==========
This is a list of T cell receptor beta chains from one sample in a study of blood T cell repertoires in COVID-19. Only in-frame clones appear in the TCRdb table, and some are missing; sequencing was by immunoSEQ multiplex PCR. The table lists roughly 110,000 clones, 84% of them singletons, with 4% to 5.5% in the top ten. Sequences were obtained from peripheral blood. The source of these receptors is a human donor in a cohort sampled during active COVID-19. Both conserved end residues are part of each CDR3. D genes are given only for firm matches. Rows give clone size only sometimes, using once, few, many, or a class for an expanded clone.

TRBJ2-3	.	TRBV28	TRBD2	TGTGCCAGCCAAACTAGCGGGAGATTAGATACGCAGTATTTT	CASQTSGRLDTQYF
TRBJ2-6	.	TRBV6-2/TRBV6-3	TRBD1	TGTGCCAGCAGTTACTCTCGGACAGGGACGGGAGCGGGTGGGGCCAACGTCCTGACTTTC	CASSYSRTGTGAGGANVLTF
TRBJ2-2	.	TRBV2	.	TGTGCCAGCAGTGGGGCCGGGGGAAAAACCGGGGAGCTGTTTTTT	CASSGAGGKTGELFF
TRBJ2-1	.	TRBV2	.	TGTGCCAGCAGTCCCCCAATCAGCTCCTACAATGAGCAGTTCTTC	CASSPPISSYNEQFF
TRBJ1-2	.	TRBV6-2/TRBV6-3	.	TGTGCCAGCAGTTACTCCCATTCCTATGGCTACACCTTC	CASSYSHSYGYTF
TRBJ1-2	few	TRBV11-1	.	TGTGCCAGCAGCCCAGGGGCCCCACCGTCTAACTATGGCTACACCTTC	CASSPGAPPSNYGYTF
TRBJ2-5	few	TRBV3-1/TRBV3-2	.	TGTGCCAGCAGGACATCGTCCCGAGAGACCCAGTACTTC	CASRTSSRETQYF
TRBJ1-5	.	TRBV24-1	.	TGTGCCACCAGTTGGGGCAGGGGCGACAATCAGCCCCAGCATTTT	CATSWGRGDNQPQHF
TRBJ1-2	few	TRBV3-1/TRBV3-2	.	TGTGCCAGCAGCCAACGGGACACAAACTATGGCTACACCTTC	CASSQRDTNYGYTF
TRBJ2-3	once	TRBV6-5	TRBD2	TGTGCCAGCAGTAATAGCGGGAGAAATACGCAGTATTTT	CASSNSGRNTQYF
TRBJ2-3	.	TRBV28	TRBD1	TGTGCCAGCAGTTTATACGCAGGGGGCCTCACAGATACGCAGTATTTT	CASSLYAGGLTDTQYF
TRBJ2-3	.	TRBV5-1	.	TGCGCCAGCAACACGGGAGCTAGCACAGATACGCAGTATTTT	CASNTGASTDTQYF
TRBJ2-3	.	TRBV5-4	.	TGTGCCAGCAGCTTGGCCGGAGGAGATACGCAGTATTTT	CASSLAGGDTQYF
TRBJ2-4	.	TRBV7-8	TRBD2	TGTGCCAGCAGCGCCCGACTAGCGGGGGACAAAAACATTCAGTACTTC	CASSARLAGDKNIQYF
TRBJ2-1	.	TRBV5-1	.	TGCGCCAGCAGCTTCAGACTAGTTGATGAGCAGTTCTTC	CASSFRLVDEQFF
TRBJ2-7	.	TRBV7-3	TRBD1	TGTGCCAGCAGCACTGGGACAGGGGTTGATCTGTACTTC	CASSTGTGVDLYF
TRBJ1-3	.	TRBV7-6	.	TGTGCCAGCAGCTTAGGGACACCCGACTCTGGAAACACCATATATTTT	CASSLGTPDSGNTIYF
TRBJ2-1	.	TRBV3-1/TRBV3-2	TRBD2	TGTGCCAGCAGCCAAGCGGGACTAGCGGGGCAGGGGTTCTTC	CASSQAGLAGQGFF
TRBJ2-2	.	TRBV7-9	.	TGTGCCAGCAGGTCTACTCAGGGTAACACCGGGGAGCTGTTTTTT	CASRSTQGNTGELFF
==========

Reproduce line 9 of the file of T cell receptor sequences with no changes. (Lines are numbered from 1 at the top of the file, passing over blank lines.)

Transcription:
TRBJ1-5	.	TRBV24-1	.	TGTGCCACCAGTTGGGGCAGGGGCGACAATCAGCCCCAGCATTTT	CATSWGRGDNQPQHF